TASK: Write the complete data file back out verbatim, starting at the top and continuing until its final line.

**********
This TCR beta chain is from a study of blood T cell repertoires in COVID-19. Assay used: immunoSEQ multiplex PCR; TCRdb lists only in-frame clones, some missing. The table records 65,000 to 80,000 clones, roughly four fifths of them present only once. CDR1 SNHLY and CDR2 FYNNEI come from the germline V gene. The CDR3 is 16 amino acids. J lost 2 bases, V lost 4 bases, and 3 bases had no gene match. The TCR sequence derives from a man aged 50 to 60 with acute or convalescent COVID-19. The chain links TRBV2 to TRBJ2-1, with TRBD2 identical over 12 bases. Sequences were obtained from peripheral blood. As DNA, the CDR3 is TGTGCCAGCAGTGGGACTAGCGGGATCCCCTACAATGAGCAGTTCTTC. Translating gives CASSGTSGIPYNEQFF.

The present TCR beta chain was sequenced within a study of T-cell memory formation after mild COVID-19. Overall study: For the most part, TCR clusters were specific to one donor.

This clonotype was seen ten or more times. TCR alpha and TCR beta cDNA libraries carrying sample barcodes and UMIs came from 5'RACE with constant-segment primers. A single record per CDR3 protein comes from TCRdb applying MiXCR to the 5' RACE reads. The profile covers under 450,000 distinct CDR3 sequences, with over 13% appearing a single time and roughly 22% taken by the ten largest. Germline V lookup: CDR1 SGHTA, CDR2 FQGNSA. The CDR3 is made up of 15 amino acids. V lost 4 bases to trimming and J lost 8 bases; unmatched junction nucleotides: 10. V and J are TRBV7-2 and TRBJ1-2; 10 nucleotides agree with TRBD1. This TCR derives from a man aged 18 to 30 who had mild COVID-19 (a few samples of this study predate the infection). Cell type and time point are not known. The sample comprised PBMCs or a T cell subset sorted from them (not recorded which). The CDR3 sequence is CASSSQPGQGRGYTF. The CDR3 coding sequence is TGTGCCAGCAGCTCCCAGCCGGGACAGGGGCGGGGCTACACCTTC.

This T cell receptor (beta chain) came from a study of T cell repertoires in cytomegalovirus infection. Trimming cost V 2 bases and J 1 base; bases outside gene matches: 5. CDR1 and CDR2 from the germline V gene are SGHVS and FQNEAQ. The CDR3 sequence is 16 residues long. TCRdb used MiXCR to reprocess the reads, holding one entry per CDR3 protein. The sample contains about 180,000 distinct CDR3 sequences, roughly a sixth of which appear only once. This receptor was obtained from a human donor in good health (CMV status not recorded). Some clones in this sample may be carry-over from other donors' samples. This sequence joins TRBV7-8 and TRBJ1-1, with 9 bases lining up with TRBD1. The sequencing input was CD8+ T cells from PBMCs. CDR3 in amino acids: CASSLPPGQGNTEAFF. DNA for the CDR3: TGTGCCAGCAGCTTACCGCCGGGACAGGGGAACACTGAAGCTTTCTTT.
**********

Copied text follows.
This TCR beta chain is from a study of blood T cell repertoires in COVID-19. Assay used: immunoSEQ multiplex PCR; TCRdb lists only in-frame clones, some missing. The table records 65,000 to 80,000 clones, roughly four fifths of them present only once. CDR1 SNHLY and CDR2 FYNNEI come from the germline V gene. The CDR3 is 16 amino acids. J lost 2 bases, V lost 4 bases, and 3 bases had no gene match. The TCR sequence derives from a man aged 50 to 60 with acute or convalescent COVID-19. The chain links TRBV2 to TRBJ2-1, with TRBD2 identical over 12 bases. Sequences were obtained from peripheral blood. As DNA, the CDR3 is TGTGCCAGCAGTGGGACTAGCGGGATCCCCTACAATGAGCAGTTCTTC. Translating gives CASSGTSGIPYNEQFF.

The present TCR beta chain was sequenced within a study of T-cell memory formation after mild COVID-19. Overall study: For the most part, TCR clusters were specific to one donor.

This clonotype was seen ten or more times. TCR alpha and TCR beta cDNA libraries carrying sample barcodes and UMIs came from 5'RACE with constant-segment primers. A single record per CDR3 protein comes from TCRdb applying MiXCR to the 5' RACE reads. The profile covers under 450,000 distinct CDR3 sequences, with over 13% appearing a single time and roughly 22% taken by the ten largest. Germline V lookup: CDR1 SGHTA, CDR2 FQGNSA. The CDR3 is made up of 15 amino acids. V lost 4 bases to trimming and J lost 8 bases; unmatched junction nucleotides: 10. V and J are TRBV7-2 and TRBJ1-2; 10 nucleotides agree with TRBD1. This TCR derives from a man aged 18 to 30 who had mild COVID-19 (a few samples of this study predate the infection). Cell type and time point are not known. The sample comprised PBMCs or a T cell subset sorted from them (not recorded which). The CDR3 sequence is CASSSQPGQGRGYTF. The CDR3 coding sequence is TGTGCCAGCAGCTCCCAGCCGGGACAGGGGCGGGGCTACACCTTC.

This T cell receptor (beta chain) came from a study of T cell repertoires in cytomegalovirus infection. Trimming cost V 2 bases and J 1 base; bases outside gene matches: 5. CDR1 and CDR2 from the germline V gene are SGHVS and FQNEAQ. The CDR3 sequence is 16 residues long. TCRdb used MiXCR to reprocess the reads, holding one entry per CDR3 protein. The sample contains about 180,000 distinct CDR3 sequences, roughly a sixth of which appear only once. This receptor was obtained from a human donor in good health (CMV status not recorded). Some clones in this sample may be carry-over from other donors' samples. This sequence joins TRBV7-8 and TRBJ1-1, with 9 bases lining up with TRBD1. The sequencing input was CD8+ T cells from PBMCs. CDR3 in amino acids: CASSLPPGQGNTEAFF. DNA for the CDR3: TGTGCCAGCAGCTTACCGCCGGGACAGGGGAACACTGAAGCTTTCTTT.